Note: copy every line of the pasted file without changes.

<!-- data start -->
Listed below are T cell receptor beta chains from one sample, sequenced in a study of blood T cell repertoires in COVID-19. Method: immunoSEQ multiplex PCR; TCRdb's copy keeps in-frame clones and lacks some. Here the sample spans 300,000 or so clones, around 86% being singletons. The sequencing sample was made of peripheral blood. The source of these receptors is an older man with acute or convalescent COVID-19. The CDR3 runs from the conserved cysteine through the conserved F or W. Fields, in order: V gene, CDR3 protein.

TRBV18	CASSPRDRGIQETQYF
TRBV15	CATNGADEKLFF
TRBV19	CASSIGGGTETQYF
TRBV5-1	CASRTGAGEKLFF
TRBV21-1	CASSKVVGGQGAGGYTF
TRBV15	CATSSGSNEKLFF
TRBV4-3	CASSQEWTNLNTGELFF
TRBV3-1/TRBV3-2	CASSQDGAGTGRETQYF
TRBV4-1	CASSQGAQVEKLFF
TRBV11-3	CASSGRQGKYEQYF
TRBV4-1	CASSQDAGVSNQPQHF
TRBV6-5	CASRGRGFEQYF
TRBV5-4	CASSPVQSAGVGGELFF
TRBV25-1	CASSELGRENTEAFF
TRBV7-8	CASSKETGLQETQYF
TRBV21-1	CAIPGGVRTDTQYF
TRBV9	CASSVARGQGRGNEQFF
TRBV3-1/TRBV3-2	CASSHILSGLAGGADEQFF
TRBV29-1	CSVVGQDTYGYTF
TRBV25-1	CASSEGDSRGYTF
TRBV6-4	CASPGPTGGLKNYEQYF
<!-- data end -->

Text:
Listed below are T cell receptor beta chains from one sample, sequenced in a study of blood T cell repertoires in COVID-19. Method: immunoSEQ multiplex PCR; TCRdb's copy keeps in-frame clones and lacks some. Here the sample spans 300,000 or so clones, around 86% being singletons. The sequencing sample was made of peripheral blood. The source of these receptors is an older man with acute or convalescent COVID-19. The CDR3 runs from the conserved cysteine through the conserved F or W. Fields, in order: V gene, CDR3 protein.

TRBV18	CASSPRDRGIQETQYF
TRBV15	CATNGADEKLFF
TRBV19	CASSIGGGTETQYF
TRBV5-1	CASRTGAGEKLFF
TRBV21-1	CASSKVVGGQGAGGYTF
TRBV15	CATSSGSNEKLFF
TRBV4-3	CASSQEWTNLNTGELFF
TRBV3-1/TRBV3-2	CASSQDGAGTGRETQYF
TRBV4-1	CASSQGAQVEKLFF
TRBV11-3	CASSGRQGKYEQYF
TRBV4-1	CASSQDAGVSNQPQHF
TRBV6-5	CASRGRGFEQYF
TRBV5-4	CASSPVQSAGVGGELFF
TRBV25-1	CASSELGRENTEAFF
TRBV7-8	CASSKETGLQETQYF
TRBV21-1	CAIPGGVRTDTQYF
TRBV9	CASSVARGQGRGNEQFF
TRBV3-1/TRBV3-2	CASSHILSGLAGGADEQFF
TRBV29-1	CSVVGQDTYGYTF
TRBV25-1	CASSEGDSRGYTF
TRBV6-4	CASPGPTGGLKNYEQYF